I bought a cauliflower from the hippy veg stall on Cambridge Sunday market, inspired by its tight, creamy curds to make a cauliflower puree. It was a lovely thing to go with roast chicken, like a feather light, silky bread sauce flavoured with bay, cloves and onion.
I couldn’t bring myself to throw away the plentiful leaves and stalks I’d snapped from around the centre of the cauliflower. (Mum always insists they go into cauliflower cheese along with the florets and she’s right, I think, it’s nonsense to discard them.) The next day – and this is the point of this post – I cooked them until very tender in a big pan of boiling water. I drained them, dressed them in garlic, pepper, dijon mustard, wine vinegar, turned them out on a plate, still steaming. I put over a good amount of extra virgin olive oil, a fistful of crunchy Maldon salt and another grind of the pepper mill.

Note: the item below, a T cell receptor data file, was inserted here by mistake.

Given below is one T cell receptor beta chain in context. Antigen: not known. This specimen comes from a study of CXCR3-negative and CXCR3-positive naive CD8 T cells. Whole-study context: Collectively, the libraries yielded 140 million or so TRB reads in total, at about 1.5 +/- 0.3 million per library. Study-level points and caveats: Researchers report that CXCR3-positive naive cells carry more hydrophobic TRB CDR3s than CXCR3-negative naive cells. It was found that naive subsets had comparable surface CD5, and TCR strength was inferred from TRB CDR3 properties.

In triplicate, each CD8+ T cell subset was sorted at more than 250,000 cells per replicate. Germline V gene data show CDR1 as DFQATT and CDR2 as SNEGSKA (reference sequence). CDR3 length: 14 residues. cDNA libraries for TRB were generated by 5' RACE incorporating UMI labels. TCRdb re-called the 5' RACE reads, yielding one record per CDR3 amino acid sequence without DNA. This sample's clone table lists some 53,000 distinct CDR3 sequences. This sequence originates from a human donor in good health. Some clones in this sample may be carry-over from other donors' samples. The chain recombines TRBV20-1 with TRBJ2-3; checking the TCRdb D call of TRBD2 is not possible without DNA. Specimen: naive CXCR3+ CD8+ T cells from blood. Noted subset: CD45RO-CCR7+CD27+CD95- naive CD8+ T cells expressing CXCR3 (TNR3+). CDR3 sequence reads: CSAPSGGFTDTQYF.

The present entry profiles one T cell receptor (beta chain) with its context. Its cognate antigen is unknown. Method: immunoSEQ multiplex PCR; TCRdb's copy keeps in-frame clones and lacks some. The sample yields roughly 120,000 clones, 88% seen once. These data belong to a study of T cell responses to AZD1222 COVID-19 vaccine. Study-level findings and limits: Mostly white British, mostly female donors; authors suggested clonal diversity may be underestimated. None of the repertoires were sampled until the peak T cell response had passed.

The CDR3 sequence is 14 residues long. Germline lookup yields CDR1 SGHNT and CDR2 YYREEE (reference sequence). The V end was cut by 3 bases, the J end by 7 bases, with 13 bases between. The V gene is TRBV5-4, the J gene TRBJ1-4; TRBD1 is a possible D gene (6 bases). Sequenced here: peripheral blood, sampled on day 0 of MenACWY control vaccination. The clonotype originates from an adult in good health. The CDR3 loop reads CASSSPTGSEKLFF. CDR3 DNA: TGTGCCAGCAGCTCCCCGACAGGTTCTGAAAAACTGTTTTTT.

It was one of those gourmet experiences that comes out of thrift. As I was eating the tangle of tenderly peppery, earthy winter stems, with their straightforward, punchy dressing, I was thinking, this is the sort of thing they put on the menu at the River Cafe, on grilled pugliese sourdough, the sort of thing Patience Grey might have written of, Elizabeth David judged judicious! Not because it’s complicated or clever or inventive, but because it makes something honestly wonderful out of something very simple – and satisfying because I could very easily have thrown the stems away.
It made a lovely little starter anyway.